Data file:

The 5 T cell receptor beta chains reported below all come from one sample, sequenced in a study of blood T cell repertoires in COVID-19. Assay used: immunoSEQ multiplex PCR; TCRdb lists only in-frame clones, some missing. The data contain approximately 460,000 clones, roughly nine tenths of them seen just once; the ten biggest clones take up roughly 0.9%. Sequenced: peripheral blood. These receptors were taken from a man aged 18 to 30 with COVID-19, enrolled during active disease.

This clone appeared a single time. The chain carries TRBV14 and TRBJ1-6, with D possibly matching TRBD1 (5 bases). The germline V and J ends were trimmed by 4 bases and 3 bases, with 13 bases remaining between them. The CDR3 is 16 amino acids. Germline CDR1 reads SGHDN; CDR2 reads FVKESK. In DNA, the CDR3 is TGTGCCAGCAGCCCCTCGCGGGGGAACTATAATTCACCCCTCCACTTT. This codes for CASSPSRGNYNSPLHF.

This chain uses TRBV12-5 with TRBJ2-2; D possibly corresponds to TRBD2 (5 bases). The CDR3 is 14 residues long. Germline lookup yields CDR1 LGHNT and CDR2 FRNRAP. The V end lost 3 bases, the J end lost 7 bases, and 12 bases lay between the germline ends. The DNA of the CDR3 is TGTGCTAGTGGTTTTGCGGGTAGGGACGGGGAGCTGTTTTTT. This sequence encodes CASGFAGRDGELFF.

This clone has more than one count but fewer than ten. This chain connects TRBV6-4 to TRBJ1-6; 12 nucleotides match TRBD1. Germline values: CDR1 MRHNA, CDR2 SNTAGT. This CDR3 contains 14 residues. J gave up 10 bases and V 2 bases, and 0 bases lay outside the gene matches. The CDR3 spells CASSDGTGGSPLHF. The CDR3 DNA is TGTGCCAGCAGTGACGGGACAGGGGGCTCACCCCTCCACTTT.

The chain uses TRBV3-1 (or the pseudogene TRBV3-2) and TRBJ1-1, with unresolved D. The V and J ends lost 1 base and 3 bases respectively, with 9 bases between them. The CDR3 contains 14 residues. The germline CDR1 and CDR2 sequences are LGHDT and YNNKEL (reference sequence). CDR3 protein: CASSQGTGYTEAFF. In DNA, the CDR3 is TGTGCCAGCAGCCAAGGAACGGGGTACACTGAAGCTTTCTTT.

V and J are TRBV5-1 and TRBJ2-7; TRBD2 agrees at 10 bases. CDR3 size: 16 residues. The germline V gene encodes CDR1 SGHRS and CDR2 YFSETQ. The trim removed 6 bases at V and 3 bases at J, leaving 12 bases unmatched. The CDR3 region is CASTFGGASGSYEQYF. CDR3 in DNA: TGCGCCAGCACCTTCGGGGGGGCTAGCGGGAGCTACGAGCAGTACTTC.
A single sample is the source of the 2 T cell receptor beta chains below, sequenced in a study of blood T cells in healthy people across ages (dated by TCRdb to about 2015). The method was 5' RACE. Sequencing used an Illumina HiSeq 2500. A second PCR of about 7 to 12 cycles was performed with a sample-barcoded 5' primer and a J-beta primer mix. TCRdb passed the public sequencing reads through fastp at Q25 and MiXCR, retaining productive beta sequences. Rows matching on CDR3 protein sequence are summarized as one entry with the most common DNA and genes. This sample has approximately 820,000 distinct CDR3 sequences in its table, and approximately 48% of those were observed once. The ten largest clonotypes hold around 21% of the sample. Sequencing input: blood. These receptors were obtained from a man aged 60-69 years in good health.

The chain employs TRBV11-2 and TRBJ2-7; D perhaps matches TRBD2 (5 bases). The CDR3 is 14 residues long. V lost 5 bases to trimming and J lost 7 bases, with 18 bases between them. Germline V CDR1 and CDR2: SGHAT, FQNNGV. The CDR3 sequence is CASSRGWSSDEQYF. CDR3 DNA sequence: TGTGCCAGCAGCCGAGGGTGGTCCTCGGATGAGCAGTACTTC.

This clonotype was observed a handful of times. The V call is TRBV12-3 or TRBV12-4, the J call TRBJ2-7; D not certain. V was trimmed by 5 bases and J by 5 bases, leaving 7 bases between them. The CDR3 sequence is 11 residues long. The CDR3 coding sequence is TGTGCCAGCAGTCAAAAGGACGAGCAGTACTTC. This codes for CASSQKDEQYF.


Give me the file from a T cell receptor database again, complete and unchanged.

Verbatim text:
The 5 T cell receptor beta chains reported below all come from one sample, sequenced in a study of blood T cell repertoires in COVID-19. Assay used: immunoSEQ multiplex PCR; TCRdb lists only in-frame clones, some missing. The data contain approximately 460,000 clones, roughly nine tenths of them seen just once; the ten biggest clones take up roughly 0.9%. Sequenced: peripheral blood. These receptors were taken from a man aged 18 to 30 with COVID-19, enrolled during active disease.

This clone appeared a single time. The chain carries TRBV14 and TRBJ1-6, with D possibly matching TRBD1 (5 bases). The germline V and J ends were trimmed by 4 bases and 3 bases, with 13 bases remaining between them. The CDR3 is 16 amino acids. Germline CDR1 reads SGHDN; CDR2 reads FVKESK. In DNA, the CDR3 is TGTGCCAGCAGCCCCTCGCGGGGGAACTATAATTCACCCCTCCACTTT. This codes for CASSPSRGNYNSPLHF.

This chain uses TRBV12-5 with TRBJ2-2; D possibly corresponds to TRBD2 (5 bases). The CDR3 is 14 residues long. Germline lookup yields CDR1 LGHNT and CDR2 FRNRAP. The V end lost 3 bases, the J end lost 7 bases, and 12 bases lay between the germline ends. The DNA of the CDR3 is TGTGCTAGTGGTTTTGCGGGTAGGGACGGGGAGCTGTTTTTT. This sequence encodes CASGFAGRDGELFF.

This clone has more than one count but fewer than ten. This chain connects TRBV6-4 to TRBJ1-6; 12 nucleotides match TRBD1. Germline values: CDR1 MRHNA, CDR2 SNTAGT. This CDR3 contains 14 residues. J gave up 10 bases and V 2 bases, and 0 bases lay outside the gene matches. The CDR3 spells CASSDGTGGSPLHF. The CDR3 DNA is TGTGCCAGCAGTGACGGGACAGGGGGCTCACCCCTCCACTTT.

The chain uses TRBV3-1 (or the pseudogene TRBV3-2) and TRBJ1-1, with unresolved D. The V and J ends lost 1 base and 3 bases respectively, with 9 bases between them. The CDR3 contains 14 residues. The germline CDR1 and CDR2 sequences are LGHDT and YNNKEL (reference sequence). CDR3 protein: CASSQGTGYTEAFF. In DNA, the CDR3 is TGTGCCAGCAGCCAAGGAACGGGGTACACTGAAGCTTTCTTT.

V and J are TRBV5-1 and TRBJ2-7; TRBD2 agrees at 10 bases. CDR3 size: 16 residues. The germline V gene encodes CDR1 SGHRS and CDR2 YFSETQ. The trim removed 6 bases at V and 3 bases at J, leaving 12 bases unmatched. The CDR3 region is CASTFGGASGSYEQYF. CDR3 in DNA: TGCGCCAGCACCTTCGGGGGGGCTAGCGGGAGCTACGAGCAGTACTTC.
A single sample is the source of the 2 T cell receptor beta chains below, sequenced in a study of blood T cells in healthy people across ages (dated by TCRdb to about 2015). The method was 5' RACE. Sequencing used an Illumina HiSeq 2500. A second PCR of about 7 to 12 cycles was performed with a sample-barcoded 5' primer and a J-beta primer mix. TCRdb passed the public sequencing reads through fastp at Q25 and MiXCR, retaining productive beta sequences. Rows matching on CDR3 protein sequence are summarized as one entry with the most common DNA and genes. This sample has approximately 820,000 distinct CDR3 sequences in its table, and approximately 48% of those were observed once. The ten largest clonotypes hold around 21% of the sample. Sequencing input: blood. These receptors were obtained from a man aged 60-69 years in good health.

The chain employs TRBV11-2 and TRBJ2-7; D perhaps matches TRBD2 (5 bases). The CDR3 is 14 residues long. V lost 5 bases to trimming and J lost 7 bases, with 18 bases between them. Germline V CDR1 and CDR2: SGHAT, FQNNGV. The CDR3 sequence is CASSRGWSSDEQYF. CDR3 DNA sequence: TGTGCCAGCAGCCGAGGGTGGTCCTCGGATGAGCAGTACTTC.

This clonotype was observed a handful of times. The V call is TRBV12-3 or TRBV12-4, the J call TRBJ2-7; D not certain. V was trimmed by 5 bases and J by 5 bases, leaving 7 bases between them. The CDR3 sequence is 11 residues long. The CDR3 coding sequence is TGTGCCAGCAGTCAAAAGGACGAGCAGTACTTC. This codes for CASSQKDEQYF.